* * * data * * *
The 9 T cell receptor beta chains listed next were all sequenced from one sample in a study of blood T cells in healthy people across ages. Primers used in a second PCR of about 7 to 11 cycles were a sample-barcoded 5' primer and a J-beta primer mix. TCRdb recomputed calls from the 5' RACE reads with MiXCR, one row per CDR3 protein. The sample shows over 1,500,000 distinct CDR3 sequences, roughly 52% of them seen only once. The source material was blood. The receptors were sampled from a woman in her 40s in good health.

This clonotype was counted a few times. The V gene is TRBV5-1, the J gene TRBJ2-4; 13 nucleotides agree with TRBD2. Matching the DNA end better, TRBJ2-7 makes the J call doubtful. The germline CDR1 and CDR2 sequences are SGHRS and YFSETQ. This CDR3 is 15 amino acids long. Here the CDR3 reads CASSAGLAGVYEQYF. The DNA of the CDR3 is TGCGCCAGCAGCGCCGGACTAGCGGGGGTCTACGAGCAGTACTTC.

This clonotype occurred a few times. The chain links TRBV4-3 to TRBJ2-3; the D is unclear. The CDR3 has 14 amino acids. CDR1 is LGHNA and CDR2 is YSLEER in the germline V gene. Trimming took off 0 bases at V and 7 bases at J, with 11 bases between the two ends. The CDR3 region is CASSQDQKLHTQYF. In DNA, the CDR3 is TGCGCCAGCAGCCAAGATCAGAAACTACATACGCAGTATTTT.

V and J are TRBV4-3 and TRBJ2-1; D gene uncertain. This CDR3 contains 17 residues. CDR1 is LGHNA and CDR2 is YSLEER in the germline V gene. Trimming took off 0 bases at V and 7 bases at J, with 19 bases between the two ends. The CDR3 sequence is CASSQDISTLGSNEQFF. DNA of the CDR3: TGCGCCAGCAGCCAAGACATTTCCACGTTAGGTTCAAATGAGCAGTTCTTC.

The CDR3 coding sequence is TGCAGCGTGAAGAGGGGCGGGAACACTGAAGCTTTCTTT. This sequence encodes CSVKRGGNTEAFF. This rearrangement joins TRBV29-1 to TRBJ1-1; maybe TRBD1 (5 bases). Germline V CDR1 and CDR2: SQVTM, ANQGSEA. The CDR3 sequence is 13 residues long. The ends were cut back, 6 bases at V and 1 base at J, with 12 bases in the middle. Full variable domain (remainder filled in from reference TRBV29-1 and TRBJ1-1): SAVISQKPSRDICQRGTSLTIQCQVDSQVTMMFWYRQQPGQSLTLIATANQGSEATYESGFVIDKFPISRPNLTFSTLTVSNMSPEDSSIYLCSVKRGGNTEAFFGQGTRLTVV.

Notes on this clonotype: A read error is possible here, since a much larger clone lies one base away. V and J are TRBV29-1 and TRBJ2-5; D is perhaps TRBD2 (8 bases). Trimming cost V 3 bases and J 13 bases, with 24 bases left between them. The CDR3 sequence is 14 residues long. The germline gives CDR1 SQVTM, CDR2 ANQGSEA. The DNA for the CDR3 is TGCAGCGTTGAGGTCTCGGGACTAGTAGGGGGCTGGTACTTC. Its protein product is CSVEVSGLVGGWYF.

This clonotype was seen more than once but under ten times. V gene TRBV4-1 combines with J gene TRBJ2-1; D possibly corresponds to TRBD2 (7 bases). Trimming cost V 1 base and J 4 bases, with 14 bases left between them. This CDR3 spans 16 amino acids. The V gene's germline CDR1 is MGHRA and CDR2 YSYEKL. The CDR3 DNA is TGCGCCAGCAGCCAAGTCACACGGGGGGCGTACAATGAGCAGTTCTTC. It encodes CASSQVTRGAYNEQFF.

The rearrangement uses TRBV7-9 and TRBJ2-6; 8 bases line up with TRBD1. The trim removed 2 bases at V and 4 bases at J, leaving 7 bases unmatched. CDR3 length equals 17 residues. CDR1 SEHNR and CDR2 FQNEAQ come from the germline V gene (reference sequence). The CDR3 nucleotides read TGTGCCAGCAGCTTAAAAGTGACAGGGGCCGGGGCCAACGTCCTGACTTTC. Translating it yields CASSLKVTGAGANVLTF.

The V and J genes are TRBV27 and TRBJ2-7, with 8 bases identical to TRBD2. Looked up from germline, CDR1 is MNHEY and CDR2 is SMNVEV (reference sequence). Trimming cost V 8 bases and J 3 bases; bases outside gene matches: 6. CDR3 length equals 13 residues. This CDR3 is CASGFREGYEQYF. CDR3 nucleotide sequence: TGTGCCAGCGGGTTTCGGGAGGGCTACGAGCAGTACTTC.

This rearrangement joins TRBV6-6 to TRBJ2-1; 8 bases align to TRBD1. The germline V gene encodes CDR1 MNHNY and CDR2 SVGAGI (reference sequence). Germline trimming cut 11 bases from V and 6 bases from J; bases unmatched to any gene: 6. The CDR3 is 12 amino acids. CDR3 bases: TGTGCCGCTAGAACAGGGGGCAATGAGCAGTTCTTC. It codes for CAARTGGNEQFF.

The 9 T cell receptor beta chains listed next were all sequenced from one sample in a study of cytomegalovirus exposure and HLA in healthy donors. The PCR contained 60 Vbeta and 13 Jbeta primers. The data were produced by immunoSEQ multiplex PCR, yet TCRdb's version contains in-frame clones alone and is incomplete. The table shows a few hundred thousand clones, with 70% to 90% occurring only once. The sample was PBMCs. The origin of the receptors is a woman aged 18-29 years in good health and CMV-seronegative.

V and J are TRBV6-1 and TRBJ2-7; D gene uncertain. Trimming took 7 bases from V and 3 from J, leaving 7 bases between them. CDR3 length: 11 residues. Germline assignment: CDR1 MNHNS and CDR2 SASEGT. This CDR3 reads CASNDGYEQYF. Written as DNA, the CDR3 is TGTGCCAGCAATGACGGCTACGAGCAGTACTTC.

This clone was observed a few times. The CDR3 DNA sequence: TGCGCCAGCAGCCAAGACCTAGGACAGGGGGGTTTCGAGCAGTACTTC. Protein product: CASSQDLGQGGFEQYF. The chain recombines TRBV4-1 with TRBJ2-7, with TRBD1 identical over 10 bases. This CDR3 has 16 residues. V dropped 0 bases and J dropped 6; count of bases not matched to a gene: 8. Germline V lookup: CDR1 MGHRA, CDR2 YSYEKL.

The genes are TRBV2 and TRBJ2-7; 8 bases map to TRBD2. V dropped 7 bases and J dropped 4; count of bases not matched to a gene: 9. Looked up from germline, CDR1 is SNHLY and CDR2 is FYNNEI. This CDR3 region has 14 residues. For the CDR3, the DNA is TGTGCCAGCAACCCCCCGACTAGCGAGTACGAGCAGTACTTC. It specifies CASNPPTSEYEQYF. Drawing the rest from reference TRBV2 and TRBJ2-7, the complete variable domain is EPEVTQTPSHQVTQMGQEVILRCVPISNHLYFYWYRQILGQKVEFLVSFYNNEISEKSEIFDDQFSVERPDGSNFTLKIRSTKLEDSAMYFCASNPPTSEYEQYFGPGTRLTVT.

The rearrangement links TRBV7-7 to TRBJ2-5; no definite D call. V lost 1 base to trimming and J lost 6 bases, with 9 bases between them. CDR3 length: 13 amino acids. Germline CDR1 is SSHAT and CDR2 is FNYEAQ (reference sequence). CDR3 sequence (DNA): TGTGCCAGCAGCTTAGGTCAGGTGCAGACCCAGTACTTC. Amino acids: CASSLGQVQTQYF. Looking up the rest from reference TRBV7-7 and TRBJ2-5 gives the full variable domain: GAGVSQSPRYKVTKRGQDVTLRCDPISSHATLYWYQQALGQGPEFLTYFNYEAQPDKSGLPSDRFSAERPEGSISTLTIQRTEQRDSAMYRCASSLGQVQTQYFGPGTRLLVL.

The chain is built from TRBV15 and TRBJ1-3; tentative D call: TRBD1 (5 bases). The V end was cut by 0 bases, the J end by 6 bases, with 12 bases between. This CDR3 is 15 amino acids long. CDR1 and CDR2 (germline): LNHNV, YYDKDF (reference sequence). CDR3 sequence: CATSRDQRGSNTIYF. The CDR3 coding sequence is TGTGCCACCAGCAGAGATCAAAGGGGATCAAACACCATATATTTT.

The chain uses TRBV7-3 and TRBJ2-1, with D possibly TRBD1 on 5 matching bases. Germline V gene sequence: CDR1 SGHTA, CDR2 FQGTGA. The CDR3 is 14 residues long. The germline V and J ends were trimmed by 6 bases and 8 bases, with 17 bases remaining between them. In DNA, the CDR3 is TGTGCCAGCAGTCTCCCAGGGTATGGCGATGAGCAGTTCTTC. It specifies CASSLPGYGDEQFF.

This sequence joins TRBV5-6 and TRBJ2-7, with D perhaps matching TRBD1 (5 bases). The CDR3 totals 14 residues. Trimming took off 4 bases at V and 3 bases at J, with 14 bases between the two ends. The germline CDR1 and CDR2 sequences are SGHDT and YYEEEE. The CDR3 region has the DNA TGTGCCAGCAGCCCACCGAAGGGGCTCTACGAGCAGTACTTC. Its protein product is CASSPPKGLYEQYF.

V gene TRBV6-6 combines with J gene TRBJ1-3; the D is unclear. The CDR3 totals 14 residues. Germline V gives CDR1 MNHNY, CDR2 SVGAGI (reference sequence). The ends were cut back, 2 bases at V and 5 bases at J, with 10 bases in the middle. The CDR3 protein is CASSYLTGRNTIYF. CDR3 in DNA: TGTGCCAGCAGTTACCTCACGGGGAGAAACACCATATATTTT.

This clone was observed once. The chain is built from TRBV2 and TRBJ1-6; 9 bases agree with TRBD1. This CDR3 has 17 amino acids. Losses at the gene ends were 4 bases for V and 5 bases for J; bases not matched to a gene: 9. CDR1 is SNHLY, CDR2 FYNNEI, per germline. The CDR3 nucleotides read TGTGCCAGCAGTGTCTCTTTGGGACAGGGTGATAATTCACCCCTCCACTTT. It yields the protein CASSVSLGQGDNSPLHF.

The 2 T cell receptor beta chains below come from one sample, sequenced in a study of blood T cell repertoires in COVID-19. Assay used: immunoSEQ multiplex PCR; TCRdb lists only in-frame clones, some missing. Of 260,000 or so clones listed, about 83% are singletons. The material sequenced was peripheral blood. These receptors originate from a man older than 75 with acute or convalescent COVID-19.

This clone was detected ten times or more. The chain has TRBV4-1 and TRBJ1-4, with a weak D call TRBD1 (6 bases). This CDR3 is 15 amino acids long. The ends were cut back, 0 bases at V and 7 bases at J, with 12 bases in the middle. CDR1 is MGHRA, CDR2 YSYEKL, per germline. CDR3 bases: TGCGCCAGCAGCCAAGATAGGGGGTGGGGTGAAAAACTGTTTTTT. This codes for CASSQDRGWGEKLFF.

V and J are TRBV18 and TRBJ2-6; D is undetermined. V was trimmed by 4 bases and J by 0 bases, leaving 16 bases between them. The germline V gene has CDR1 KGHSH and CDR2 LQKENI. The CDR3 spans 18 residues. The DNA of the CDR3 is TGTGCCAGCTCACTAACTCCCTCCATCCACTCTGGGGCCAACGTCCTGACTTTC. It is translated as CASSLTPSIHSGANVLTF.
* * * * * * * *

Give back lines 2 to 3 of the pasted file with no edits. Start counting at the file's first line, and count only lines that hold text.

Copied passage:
This clonotype was counted a few times. The V gene is TRBV5-1, the J gene TRBJ2-4; 13 nucleotides agree with TRBD2. Matching the DNA end better, TRBJ2-7 makes the J call doubtful. The germline CDR1 and CDR2 sequences are SGHRS and YFSETQ. This CDR3 is 15 amino acids long. Here the CDR3 reads CASSAGLAGVYEQYF. The DNA of the CDR3 is TGCGCCAGCAGCGCCGGACTAGCGGGGGTCTACGAGCAGTACTTC.

This clonotype occurred a few times. The chain links TRBV4-3 to TRBJ2-3; the D is unclear. The CDR3 has 14 amino acids. CDR1 is LGHNA and CDR2 is YSLEER in the germline V gene. Trimming took off 0 bases at V and 7 bases at J, with 11 bases between the two ends. The CDR3 region is CASSQDQKLHTQYF. In DNA, the CDR3 is TGCGCCAGCAGCCAAGATCAGAAACTACATACGCAGTATTTT.